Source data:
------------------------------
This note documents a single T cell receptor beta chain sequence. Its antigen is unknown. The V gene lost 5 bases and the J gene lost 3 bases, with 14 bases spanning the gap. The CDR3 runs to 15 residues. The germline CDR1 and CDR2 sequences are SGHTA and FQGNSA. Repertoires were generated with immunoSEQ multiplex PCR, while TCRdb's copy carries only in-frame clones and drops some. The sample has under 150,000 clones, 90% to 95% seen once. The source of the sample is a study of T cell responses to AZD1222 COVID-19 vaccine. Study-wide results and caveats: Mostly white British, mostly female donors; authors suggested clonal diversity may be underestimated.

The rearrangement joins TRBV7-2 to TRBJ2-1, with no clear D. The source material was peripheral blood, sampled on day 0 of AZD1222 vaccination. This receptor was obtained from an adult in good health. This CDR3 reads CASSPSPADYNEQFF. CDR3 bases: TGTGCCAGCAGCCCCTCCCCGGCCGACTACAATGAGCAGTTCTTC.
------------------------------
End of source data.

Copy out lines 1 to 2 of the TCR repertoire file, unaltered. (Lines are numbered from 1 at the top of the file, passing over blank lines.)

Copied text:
This note documents a single T cell receptor beta chain sequence. Its antigen is unknown. The V gene lost 5 bases and the J gene lost 3 bases, with 14 bases spanning the gap. The CDR3 runs to 15 residues. The germline CDR1 and CDR2 sequences are SGHTA and FQGNSA. Repertoires were generated with immunoSEQ multiplex PCR, while TCRdb's copy carries only in-frame clones and drops some. The sample has under 150,000 clones, 90% to 95% seen once. The source of the sample is a study of T cell responses to AZD1222 COVID-19 vaccine. Study-wide results and caveats: Mostly white British, mostly female donors; authors suggested clonal diversity may be underestimated.

The rearrangement joins TRBV7-2 to TRBJ2-1, with no clear D. The source material was peripheral blood, sampled on day 0 of AZD1222 vaccination. This receptor was obtained from an adult in good health. This CDR3 reads CASSPSPADYNEQFF. CDR3 bases: TGTGCCAGCAGCCCCTCCCCGGCCGACTACAATGAGCAGTTCTTC.